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Funding FeminismMonied Women, Philanthropy, and the Women's Movement, 1870-1967$
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Joan Marie Johnson

Print publication date: 2017

Print ISBN-13: 9781469634692

Published to North Carolina Scholarship Online: January 2018

DOI: 10.5149/northcarolina/9781469634692.001.0001

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PRINTED FROM UNIVERSITY OF NORTH CAROLINA PRESS SCHOLARSHIP ONLINE (www.northcarolina.universitypressscholarship.com). (c) Copyright University of North Carolina Press, 2021. All Rights Reserved. An individual user may print out a PDF of a single chapter of a monograph in NCSO for personal use.date: 27 July 2021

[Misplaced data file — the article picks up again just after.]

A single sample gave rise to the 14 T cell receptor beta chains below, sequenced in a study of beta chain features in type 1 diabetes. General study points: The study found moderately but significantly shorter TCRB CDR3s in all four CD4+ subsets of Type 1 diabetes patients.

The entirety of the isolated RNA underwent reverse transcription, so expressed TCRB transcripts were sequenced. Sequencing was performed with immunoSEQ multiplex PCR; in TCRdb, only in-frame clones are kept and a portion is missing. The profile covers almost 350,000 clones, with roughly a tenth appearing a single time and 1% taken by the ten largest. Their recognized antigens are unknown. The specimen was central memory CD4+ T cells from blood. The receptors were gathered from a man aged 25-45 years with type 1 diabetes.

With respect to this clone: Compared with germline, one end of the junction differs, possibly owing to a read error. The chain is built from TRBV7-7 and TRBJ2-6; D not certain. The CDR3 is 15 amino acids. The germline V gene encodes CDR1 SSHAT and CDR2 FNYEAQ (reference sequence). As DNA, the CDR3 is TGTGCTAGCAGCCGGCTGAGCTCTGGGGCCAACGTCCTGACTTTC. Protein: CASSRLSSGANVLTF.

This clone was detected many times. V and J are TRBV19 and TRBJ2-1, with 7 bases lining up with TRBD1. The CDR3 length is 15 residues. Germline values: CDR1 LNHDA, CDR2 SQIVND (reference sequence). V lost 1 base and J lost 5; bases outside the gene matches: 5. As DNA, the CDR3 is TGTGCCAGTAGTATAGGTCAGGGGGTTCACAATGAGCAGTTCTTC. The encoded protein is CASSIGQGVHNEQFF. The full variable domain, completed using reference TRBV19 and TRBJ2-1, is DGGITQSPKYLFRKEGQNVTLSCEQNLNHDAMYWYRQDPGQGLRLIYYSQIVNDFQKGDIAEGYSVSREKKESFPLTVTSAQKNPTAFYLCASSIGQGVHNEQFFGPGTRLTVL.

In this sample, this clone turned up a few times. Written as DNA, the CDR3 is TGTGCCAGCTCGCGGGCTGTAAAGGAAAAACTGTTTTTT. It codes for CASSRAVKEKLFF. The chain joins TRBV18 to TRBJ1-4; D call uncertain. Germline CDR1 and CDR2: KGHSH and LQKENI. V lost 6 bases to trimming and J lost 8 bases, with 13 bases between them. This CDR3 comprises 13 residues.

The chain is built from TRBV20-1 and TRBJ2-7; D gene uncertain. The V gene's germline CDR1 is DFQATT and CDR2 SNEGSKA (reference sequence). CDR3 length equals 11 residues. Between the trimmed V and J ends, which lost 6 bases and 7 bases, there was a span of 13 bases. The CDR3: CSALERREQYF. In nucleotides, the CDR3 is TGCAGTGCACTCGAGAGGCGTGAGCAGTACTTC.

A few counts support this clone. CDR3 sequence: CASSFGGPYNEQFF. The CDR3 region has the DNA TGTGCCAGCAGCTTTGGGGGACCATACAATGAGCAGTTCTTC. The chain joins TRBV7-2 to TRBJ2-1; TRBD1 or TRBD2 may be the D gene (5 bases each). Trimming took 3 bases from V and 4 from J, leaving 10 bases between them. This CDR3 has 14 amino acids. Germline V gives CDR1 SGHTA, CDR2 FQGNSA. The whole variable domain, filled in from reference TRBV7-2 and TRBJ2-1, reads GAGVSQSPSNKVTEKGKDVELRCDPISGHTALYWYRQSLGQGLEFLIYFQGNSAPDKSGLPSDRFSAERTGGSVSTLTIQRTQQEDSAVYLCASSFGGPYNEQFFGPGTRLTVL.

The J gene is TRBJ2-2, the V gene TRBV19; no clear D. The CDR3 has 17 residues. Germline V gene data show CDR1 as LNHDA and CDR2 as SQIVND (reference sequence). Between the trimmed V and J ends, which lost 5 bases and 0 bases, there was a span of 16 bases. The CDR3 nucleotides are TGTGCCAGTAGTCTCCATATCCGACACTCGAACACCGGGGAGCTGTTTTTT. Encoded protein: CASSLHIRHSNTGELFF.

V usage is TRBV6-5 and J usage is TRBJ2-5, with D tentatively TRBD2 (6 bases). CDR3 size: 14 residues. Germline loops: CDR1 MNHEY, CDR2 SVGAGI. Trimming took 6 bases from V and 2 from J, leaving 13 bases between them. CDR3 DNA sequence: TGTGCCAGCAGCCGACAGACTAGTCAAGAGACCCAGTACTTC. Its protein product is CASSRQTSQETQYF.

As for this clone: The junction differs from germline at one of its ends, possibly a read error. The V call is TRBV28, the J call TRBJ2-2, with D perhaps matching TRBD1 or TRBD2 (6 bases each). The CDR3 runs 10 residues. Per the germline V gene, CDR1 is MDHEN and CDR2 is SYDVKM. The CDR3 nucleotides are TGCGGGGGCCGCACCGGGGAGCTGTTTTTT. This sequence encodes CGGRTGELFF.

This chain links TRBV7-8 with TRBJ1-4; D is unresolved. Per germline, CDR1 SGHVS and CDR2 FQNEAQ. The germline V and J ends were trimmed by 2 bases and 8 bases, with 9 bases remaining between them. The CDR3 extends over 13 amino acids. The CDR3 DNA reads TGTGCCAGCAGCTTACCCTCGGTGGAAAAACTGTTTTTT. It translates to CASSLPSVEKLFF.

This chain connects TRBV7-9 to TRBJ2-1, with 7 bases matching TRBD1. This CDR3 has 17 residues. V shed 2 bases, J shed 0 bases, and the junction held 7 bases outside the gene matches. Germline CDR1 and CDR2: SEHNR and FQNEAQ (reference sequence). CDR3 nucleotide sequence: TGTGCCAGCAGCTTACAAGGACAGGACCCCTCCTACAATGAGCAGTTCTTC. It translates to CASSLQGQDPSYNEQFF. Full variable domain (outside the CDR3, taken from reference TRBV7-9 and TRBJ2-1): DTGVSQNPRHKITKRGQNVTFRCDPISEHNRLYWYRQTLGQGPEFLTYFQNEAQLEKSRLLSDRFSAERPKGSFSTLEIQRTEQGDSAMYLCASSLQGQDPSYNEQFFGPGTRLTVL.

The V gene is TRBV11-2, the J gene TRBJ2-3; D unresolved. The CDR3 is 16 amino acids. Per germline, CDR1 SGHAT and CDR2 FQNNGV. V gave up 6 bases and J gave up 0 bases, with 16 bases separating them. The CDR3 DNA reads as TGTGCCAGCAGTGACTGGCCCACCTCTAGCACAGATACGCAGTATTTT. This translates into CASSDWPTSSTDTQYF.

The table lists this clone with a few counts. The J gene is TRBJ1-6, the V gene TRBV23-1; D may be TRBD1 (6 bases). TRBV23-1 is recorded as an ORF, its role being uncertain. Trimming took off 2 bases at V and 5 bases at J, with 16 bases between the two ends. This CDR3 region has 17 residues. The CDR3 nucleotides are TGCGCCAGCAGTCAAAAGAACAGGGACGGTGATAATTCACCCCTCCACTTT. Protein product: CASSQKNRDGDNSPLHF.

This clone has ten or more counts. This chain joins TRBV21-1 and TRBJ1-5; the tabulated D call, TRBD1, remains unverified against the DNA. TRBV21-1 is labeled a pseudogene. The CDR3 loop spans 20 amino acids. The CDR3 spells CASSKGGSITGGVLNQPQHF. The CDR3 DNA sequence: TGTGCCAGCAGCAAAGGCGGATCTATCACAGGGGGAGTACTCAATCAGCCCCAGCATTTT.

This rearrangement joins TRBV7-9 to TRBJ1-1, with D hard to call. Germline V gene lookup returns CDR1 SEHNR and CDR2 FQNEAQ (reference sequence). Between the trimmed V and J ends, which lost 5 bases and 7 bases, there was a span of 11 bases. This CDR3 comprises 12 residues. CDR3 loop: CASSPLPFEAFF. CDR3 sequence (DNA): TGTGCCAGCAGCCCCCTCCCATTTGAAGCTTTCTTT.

An Education for Women Equal to That of Men

An Education for Women Equal to That of Men

Funding Colleges for Women

Chapter:
(p.108) Chapter Four An Education for Women Equal to That of Men
Source:
Funding Feminism
Author(s):

Joan Marie Johnson

Publisher:
University of North Carolina Press
DOI:10.5149/northcarolina/9781469634692.003.0005

Some women founded women’s colleges that were designed to offer a rigorous academic program on par with that at the best men’s colleges, such as Harvard. Chapter 4 examines four women’s college founders of Smith College, Newcomb, Sweet Briar, and Scripps College, along with Jane Stanford, cofounder of coeducational Stanford University. They believed deeply in the abilities of women and the need to develop them through higher education. This chapter shows how these college founders defined women’s rights and desired access to education, not only for intellectual growth but also for financial independence. Chapter 4 demonstrates the enormous influence on women’s education that these women collectively had.

Keywords:   women’s colleges, Smith College, Newcomb, Stanford University, Sweet Briar, Scripps College, higher education

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